The clafoutis originated in Limousin, central France. Its name comes from the Occitan word ‘clafir’ meaning ‘to fill’, thought to refer to the way in which the batter is filled with fruit as it cooks and inflates. Really, it’s a flan: cherries are placed in a single layer, and then a thin batter — somewhere between waffle batter and custard — is poured over the top, before the whole thing is baked until the custard is golden and puffed, the cherries squidgy and fragrant.

This being France, there are rules as to what constitutes a ‘proper’ clafoutis. The cherries should be morello or sour cherries, griottes, native to the Limousin region, but very hard to get hold of in their fresh state elsewhere. Strictly speaking, if you use sweet cherries, you are making a flaugnarde, not a clafoutis. But if Julia Child can write a recipe for a ‘clafoutis’ baked with apples, currants, and rum, I say all bets are off. I love blackberries or halved apricots, but you can use whatever you fancy — I’ve seen everything from blueberries to chocolate and hazelnuts (although if you’re opting for the latter, don’t tell the people of Limousin).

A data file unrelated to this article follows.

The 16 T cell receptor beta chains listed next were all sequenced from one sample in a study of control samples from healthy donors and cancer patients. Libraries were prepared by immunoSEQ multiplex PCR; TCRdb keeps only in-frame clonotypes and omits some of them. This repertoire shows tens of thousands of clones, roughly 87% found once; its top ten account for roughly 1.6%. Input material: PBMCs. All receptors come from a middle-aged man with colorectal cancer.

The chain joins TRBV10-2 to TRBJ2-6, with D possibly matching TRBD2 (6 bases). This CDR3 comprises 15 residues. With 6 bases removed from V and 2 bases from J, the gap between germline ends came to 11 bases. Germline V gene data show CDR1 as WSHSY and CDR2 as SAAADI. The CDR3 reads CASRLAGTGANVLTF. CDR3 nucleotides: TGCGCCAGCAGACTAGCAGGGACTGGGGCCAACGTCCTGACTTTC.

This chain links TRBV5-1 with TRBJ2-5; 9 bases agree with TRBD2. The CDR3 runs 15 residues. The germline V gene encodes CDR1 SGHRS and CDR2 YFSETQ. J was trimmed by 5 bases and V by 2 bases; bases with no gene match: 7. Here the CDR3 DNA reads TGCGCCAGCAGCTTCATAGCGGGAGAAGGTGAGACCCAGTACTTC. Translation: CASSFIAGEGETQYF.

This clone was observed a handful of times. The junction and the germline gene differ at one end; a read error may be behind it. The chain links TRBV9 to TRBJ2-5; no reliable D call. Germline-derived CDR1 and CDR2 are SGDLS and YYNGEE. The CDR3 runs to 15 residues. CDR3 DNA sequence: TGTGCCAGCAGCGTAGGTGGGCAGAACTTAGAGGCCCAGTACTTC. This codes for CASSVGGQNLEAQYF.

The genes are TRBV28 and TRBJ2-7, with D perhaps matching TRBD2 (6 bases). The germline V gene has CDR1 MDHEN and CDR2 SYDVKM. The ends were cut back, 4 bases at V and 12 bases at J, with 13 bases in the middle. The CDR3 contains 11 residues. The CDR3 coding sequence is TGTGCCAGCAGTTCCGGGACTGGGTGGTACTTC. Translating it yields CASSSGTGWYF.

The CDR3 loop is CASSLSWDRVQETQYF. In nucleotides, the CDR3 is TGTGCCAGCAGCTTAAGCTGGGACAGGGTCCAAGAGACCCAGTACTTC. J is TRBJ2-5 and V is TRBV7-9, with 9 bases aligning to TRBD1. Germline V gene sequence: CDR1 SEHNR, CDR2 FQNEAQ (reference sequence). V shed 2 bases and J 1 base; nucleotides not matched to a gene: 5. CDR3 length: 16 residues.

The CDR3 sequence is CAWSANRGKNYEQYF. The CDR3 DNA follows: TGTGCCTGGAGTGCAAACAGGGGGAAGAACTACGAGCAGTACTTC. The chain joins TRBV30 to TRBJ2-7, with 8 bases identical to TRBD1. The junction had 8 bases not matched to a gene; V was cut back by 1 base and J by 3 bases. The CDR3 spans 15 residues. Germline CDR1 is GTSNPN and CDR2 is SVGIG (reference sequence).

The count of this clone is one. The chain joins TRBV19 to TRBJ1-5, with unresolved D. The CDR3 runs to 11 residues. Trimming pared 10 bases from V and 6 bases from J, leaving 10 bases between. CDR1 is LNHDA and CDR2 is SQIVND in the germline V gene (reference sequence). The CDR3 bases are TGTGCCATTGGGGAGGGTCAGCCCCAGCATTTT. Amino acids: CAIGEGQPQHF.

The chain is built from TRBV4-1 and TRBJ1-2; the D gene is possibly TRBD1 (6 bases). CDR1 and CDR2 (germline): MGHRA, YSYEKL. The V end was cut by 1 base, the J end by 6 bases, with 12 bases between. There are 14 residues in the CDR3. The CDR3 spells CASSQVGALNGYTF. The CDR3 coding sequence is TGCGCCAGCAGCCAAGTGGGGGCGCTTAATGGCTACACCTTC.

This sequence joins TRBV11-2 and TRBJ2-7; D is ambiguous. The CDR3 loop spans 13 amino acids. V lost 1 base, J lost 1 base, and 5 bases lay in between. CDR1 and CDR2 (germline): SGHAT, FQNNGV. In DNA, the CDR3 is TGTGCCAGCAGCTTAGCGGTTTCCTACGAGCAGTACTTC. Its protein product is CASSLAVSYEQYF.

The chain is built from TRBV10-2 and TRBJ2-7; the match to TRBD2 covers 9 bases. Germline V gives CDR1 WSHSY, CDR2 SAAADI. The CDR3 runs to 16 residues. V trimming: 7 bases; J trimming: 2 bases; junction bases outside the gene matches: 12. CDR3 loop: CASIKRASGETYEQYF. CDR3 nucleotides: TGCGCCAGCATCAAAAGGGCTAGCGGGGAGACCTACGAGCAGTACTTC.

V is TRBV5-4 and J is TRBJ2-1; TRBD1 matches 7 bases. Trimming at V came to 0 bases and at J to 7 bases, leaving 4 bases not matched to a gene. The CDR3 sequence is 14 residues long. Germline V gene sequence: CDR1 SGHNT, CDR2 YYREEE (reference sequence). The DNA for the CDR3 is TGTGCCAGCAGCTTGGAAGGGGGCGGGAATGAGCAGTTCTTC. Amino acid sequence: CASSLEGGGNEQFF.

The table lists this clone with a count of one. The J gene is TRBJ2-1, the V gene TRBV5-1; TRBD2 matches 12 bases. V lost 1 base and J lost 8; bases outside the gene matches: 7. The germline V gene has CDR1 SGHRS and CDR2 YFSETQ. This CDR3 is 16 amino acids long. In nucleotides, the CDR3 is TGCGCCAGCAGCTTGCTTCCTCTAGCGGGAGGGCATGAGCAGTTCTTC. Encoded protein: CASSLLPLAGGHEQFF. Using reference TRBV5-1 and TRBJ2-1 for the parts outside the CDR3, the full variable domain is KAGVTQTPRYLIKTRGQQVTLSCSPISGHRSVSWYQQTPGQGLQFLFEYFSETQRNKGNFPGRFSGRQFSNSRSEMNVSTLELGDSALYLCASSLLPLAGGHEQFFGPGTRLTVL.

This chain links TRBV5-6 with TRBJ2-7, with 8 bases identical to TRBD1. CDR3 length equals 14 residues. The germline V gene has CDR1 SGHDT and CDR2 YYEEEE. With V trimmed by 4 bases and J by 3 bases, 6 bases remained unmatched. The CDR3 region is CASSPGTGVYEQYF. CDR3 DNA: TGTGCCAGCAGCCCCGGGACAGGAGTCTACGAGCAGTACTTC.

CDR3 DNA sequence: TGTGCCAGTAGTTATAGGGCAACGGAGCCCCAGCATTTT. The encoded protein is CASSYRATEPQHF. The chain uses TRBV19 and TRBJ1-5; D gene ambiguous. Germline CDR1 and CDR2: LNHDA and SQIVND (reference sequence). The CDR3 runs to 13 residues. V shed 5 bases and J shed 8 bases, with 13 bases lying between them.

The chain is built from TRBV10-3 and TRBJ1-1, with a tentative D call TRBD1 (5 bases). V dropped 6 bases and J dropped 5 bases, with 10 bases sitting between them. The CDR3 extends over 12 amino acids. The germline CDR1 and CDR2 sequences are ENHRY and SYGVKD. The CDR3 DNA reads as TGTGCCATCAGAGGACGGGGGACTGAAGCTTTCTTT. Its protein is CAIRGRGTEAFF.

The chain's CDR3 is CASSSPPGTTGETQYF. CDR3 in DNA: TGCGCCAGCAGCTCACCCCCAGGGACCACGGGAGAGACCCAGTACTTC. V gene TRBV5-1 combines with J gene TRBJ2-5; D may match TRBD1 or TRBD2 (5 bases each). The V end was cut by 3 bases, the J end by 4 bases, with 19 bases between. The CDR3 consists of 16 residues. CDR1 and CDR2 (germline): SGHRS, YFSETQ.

The rules also dictate that the cherries should be baked into the clafoutis unpitted. This is not just the work of lazy cooks: cherry pits contain benzaldehyde, the compound used in almond extract. Pit-enthusiasts will tell you that retaining the pits gives a more rounded, complex flavour to the cherries and therefore the clafoutis. They may well be right, but personally I can’t enjoy a pudding if there’s a good chance I’ll break a tooth on it. So I pit my cherries. You can add a nudge of almond extract to the batter to compensate for the lack of benzaldehyde. Removing the stones also makes it easier to macerate the cherries, so the fruit can soak up more kirsch for a tart, boozy hum.

When the clafoutis comes from the oven, it will be billowing and slightly soufléed. As it rests, it will droop a little. This may seem like a shame, but clafoutis is far superior when eaten warm rather than hot. Left-overs make for an excellent breakfast, served straight from the fridge with thick yoghurt.